- 7.5 W (~7 h of use) – 1080p fullscreen video on Youtube in Internet Explorer, Balanced Mode, screen at 60%, Wi-Fi ON;
- 9 W (~5 h 40 min of use) – 1080p fullscreen .mkv video in VLC Player, Balanced Mode, screen at 60%, Wi-Fi ON;
- 10 W (~5 h 15 minutes of use) – medium-heavy browsing in Internet Explorer, Balanced Mode, screen at 60%, Wi-Fi ON;
- 37 W (~1 h 30 minutes of use) – running the Metro Last Light benchmark, scene D3 on a loop, High Performance Mode, screen at 60%, Wi-Fi ON.
Battery life while gaming can be further tweaked by activating Battery Boost from the Nvidia GeForce Experience application.
Overall the V 15 Nitro with this Broadwell i7 processor will last for between 5 to 7-8 hours on daily use, but this greatly depends on how and what you’re running on it. Even so, that’s definitely not bad.
Acer bundles the laptop with a 90W power brick that charges the battery completely in just under 3 hours. The brick is paired with very long cables, so you shouldn’t have any problem getting the needed juice even if you’re a bit further away from the wall.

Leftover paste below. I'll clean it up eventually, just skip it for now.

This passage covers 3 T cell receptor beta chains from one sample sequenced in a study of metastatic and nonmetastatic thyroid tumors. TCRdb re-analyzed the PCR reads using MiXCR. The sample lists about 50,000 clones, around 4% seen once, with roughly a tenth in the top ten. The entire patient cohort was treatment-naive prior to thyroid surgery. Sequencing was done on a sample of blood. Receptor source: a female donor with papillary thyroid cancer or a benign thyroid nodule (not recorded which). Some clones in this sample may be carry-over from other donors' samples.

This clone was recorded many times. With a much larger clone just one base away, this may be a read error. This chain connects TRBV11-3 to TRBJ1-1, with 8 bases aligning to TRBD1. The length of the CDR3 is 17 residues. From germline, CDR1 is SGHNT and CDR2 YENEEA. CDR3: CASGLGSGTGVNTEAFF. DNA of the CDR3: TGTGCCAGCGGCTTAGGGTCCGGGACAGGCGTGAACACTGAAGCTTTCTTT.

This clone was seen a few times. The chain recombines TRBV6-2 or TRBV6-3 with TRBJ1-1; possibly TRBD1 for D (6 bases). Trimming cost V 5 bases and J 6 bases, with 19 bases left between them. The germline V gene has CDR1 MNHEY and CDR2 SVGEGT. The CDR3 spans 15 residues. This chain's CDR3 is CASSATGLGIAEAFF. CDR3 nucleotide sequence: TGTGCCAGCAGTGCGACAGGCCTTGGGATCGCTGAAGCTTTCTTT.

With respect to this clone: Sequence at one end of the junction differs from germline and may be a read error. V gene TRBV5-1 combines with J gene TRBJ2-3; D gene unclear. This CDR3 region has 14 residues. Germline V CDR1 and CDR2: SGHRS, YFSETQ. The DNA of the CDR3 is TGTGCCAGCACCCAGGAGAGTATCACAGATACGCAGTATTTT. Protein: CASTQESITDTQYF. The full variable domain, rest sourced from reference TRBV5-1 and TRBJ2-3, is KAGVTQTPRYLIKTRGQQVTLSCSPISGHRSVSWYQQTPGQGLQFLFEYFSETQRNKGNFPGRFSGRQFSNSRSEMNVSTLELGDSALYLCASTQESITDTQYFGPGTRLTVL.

Price and availability
The Broadwell U versions of the Acer V 15 Nitro will be available in stores around the world by late February – early March and the configurations will range from 800 to 1300 euro over here. That should translate in somewhere between $800 to $1300 in the US.
The top configuration is going to be slightly different that the version tested here from what I’ve been told by Acer’s officials, as it will come with Nvidia’s newer GTX 950M graphics (better performance, lower temperatures, more efficient), 16 GB of RAM and a Wi-Fi AC capable wireless module.